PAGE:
Innovation solves £55bn missing cargo issue

Posted on 9 Apr 2015 by Victoria Fitzgerald

A locking mechanism, designed and manufactured in the West Midlands, is set to provide a new solution for preventing up to £55bn of cargo going missing every year.

E-Containerlock, brainchild of Guardfreight directors Andrew Harrison and Wayne Cressman, overcomes a number of the security flaws experienced by conventional locks and can be fitted to all types of shipping containers, roller shutter doors, trailer barn doors and bulk liquid tankers.

It features a in-built GPRS tracking system providing location updates and immediate alerts if entry is forced.

The product has just completed nine months of testing and global trials, with more than 300 journeys across the US, Asia, Africa, South America and Europe made with E-Containerlock fitted.

Pre-release interest has seen a number of devices delivered and trialled by potential customers and resellers from the US and Mexico to Africa, Europe and the Middle East.

E-Containerlock (2)
E-Containerlock was created by Guardfreight directors Andrew Harrison and Wayne Cressman.

Harrison, who has been involved in the intermodal freight sector for more than a decade, explained: “There are numerous ways of breaking into shipping containers, taking the contents and then closing them so it doesn’t look like they’ve been tampered with.”

“The E-Containerlock is fitted in seconds and offers a host of security benefits, including wrap around fitting, hub shield and extended housing that prevents tampering, handle rotation and left hand door opening respectively.

“The innovation comes in the multiple sensors and GPRS technology that are built into the device. This gives clients the chance to monitor their cargo at any point of the journey and also receive alerts if the container is opened or tampered with.

“This is ideal for preventing theft of goods and for proving the exact place where the incident has occurred. It also ensures freight integrity from the time the locking mechanism was fitted to the time it is removed”

Andrew Harrison, director, Guardfreight.
Andrew Harrison, director, Guardfreight.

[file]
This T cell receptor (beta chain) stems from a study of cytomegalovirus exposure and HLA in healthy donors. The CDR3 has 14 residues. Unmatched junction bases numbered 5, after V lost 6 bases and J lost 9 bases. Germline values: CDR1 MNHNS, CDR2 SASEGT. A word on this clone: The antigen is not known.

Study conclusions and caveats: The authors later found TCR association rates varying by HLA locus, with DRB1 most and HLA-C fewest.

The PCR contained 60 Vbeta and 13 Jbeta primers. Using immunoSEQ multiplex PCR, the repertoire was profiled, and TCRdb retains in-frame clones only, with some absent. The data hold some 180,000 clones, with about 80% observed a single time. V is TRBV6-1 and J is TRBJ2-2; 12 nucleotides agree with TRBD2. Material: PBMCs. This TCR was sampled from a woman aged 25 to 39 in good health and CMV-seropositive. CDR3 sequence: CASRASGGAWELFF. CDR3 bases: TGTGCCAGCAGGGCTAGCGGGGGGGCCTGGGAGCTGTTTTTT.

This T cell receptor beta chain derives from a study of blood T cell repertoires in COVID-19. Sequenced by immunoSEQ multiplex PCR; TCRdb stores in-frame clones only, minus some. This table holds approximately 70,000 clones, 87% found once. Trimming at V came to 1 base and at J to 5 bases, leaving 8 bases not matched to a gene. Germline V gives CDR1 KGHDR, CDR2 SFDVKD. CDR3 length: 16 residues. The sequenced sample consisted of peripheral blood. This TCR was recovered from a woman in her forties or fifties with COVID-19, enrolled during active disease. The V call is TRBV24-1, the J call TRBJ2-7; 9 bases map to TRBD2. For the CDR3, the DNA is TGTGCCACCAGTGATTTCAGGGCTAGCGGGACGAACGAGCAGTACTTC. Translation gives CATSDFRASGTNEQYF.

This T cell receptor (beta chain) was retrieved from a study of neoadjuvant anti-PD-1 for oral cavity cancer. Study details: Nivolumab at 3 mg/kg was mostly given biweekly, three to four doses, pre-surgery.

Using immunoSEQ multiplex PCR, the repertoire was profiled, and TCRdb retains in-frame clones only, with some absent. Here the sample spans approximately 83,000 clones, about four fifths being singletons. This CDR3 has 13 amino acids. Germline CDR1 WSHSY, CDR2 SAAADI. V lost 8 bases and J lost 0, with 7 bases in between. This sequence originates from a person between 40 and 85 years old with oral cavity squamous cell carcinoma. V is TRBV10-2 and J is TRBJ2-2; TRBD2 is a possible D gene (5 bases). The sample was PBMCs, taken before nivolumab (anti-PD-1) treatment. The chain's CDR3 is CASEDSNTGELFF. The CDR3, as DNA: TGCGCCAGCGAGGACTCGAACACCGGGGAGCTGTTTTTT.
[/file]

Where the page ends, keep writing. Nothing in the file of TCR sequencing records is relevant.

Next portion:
While E-Containerlock was originally devised to help protect goods and reduce insurance premiums, extensive market research has identified a number of alternative end uses.

Government Revenue Authorities is one group already taking an interest with view to clamping down on tax evasion caused by companies/individuals not declaring the transportation of transported goods through their provinces, regions or countries.

The management team at Droitwich-based Guardfreight also believe its system could be used for tackling illegal immigrants, as the operator will know the moment a lock on any trailer or even a curtainside has been breached.

Cressman added: “The trials have gone really well and we are already using the results to effectively market the product to resellers, Governments and intermodal freight specialists.

“Customers can buy the E-Containerlock as a one-off purchase or alternatively they can take out a licensing agreement where they pay a monthly fee and then use it as and when is required.

“Every user gets access to our secure online portal, which helps you track the route your consignment is taking and its current status. It fires you immediate text and email alerts if there is an issue and a complete online audit of the shipment integrity is also available.

We’ve built in a reverse logistics solution so that each unit is able to easily and seamlessly be repositioned ready for the next trip. This is achieved by carrying the necessary documentation and, in some cases the packaging, to make this previously complicated and costly process easy to complete.”

Guardfreight is looking to tap into the ‘Made in Britain’ brand after forming a truly UK supply chain to manufacture and supply the various components that make up E-Containerlock.